Sunday, August 22, 2010
The desert in Karakalpakstan
Yes, I know, it gets boring: I was sick again, could not sleep, and couldn't handle the heat...
But at least some adventures to report. This weekend, we, that is, me and a few colleagues, rented a car, crossed the river and drove a few hours up north, to Karakalpakstan, famous for its deserts, its problematic irrigation agriculture, and its ancient mud fortresses.
We stayed overnight at Ayaz Kala, at a yurt camp (approved by Unesco) next to one of the mud fortresses, and were happy to find at least one ancient camel, and some rusty signs of recent Soviet life, deepening the sense of place. To remind us of globalization, empty Tuborg bottles, Marlboro cigarette butts, and a can of 'Bill Beef' were nonchalantly strewn across the desert and the remainders of the fortress.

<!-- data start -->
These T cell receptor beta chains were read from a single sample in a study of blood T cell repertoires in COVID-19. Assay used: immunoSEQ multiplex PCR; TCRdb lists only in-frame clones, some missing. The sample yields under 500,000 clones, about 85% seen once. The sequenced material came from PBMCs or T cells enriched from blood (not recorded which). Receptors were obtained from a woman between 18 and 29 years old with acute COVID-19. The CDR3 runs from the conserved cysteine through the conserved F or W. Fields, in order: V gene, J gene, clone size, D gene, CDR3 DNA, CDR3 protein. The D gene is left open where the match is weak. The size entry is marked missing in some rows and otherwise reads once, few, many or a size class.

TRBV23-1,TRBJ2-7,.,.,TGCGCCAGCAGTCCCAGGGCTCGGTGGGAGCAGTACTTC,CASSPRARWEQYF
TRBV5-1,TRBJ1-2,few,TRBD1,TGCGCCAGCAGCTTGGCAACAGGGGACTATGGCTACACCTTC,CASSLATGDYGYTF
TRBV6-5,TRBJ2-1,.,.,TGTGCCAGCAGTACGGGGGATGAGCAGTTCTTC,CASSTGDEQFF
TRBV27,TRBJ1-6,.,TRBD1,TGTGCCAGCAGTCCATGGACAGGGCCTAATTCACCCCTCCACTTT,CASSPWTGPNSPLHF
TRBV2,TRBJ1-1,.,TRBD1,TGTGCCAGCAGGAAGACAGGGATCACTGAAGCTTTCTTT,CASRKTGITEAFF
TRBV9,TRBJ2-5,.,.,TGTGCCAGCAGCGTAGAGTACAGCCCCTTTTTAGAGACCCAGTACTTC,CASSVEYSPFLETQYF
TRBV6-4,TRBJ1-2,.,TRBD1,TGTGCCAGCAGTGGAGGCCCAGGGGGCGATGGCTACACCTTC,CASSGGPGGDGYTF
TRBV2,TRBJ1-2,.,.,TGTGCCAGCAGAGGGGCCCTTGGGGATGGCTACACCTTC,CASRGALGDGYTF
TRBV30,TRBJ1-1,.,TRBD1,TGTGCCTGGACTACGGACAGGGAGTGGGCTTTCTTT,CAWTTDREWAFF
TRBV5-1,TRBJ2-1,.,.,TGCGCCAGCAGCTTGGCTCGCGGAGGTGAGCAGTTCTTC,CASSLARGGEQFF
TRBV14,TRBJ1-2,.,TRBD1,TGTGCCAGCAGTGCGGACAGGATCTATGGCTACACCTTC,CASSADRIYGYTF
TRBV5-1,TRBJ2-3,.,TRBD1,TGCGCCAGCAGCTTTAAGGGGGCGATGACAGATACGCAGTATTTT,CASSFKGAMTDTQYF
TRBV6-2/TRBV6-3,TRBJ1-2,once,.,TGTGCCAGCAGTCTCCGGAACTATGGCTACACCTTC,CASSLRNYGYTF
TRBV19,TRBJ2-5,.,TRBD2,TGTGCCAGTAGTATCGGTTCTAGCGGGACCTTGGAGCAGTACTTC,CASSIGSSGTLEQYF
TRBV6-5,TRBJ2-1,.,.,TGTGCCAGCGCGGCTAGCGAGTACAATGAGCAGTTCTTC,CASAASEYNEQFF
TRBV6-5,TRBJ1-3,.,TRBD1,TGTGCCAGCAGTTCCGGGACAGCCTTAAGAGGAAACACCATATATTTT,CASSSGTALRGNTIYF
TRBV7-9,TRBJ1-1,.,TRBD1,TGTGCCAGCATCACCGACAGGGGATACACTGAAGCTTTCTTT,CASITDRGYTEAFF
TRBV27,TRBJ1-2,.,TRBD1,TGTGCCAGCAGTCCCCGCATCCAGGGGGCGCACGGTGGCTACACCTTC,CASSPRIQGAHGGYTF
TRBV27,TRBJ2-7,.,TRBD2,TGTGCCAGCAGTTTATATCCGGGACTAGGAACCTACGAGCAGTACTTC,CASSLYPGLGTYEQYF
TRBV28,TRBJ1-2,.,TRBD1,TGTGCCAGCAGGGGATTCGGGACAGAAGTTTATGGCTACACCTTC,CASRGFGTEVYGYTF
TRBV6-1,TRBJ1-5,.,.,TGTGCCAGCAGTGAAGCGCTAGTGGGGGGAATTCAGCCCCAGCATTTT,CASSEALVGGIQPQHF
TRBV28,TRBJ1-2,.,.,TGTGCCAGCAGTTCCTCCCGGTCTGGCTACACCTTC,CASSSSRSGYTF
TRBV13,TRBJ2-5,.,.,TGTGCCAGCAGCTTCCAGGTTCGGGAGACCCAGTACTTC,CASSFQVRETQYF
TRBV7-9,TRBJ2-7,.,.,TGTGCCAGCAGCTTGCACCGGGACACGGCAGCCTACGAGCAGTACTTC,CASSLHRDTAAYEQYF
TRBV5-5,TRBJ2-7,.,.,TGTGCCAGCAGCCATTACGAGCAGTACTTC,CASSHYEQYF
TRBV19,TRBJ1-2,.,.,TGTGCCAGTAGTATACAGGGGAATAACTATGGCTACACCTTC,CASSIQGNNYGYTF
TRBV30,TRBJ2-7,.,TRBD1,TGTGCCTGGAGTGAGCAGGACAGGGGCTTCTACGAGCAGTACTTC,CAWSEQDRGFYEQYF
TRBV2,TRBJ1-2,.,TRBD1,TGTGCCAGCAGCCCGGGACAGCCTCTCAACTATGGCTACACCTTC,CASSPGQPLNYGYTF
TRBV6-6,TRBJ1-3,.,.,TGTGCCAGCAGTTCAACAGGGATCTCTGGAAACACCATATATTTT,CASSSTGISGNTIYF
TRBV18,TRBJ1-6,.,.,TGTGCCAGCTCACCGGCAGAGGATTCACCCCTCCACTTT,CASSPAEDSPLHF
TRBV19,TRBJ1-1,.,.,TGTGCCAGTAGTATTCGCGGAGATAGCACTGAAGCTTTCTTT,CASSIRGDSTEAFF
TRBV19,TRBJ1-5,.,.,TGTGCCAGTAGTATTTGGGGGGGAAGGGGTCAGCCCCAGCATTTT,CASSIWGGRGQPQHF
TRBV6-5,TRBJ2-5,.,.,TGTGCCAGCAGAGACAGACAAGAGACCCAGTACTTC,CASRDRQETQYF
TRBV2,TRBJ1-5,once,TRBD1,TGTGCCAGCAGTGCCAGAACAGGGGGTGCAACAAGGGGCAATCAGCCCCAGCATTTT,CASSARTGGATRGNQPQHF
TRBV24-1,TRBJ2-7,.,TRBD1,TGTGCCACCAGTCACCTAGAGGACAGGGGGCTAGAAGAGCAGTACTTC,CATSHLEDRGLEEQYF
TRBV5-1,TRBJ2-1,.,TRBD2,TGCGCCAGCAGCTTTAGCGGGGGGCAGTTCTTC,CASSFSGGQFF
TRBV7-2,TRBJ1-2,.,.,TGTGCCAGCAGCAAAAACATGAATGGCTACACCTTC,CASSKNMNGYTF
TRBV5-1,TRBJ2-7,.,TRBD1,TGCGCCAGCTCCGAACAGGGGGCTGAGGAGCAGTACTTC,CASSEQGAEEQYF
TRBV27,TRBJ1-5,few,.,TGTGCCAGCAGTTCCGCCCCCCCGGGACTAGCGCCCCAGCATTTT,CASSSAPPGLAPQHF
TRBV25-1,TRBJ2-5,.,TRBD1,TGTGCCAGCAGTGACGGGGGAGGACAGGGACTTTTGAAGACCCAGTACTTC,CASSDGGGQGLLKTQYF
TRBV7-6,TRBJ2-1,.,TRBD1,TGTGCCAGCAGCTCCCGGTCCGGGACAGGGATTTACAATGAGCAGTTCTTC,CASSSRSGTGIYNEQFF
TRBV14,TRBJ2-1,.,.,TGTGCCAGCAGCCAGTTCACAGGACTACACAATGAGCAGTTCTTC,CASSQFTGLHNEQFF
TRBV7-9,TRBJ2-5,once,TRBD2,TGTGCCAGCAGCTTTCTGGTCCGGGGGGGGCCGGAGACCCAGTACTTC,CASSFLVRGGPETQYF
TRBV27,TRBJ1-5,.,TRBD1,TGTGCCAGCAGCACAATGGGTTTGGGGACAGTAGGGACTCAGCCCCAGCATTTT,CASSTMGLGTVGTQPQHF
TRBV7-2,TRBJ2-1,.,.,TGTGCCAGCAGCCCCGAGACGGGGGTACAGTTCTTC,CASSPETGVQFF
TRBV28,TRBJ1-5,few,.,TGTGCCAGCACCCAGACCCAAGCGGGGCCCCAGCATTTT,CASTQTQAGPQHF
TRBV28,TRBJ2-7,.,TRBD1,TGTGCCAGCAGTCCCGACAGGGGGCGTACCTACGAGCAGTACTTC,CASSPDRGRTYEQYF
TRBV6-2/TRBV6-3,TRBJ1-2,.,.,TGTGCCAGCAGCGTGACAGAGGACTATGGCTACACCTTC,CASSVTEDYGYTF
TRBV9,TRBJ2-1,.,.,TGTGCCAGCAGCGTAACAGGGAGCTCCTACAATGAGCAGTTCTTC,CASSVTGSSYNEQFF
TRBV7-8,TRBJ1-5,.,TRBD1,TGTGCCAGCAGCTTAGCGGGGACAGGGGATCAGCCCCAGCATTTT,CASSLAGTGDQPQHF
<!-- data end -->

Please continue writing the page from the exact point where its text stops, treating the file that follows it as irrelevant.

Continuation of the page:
The historical site was quite impressive, though hard to interpret. In fact, two forts adorn the site, Ayaz Kala I and II (the second one on the picture). It is clear that the dozens of forts in present- day Karakalpakstan were defending the troublesome northern border of ancient Khorezm. In the north were the nomads, and conquering one tribe just meant opening the door for the next one. The heydays of Ayaz Kala were apparently the 6th and 7th centuries AD, long before the glory period of Khorezm, the 13th century, when a power vacuum in Central Asia enabled the small oasis state to conquer most of it.
The name Karakalpakstan already indicates however, that the nomads could not be kept out forever. After some years under the Golden Horde and the Timurids, the nomadic Karakalpaks more or less quietly took control. After communism, some of them took up their nomadic lifestyle again.
[Friday evening, before this remarkable adventure, we watched Grumpy old men, projected on the garden wall. Ice fishing in Minnesota. The colleagues could not believe people drive on the ice, sit in little shacks, and just wait...]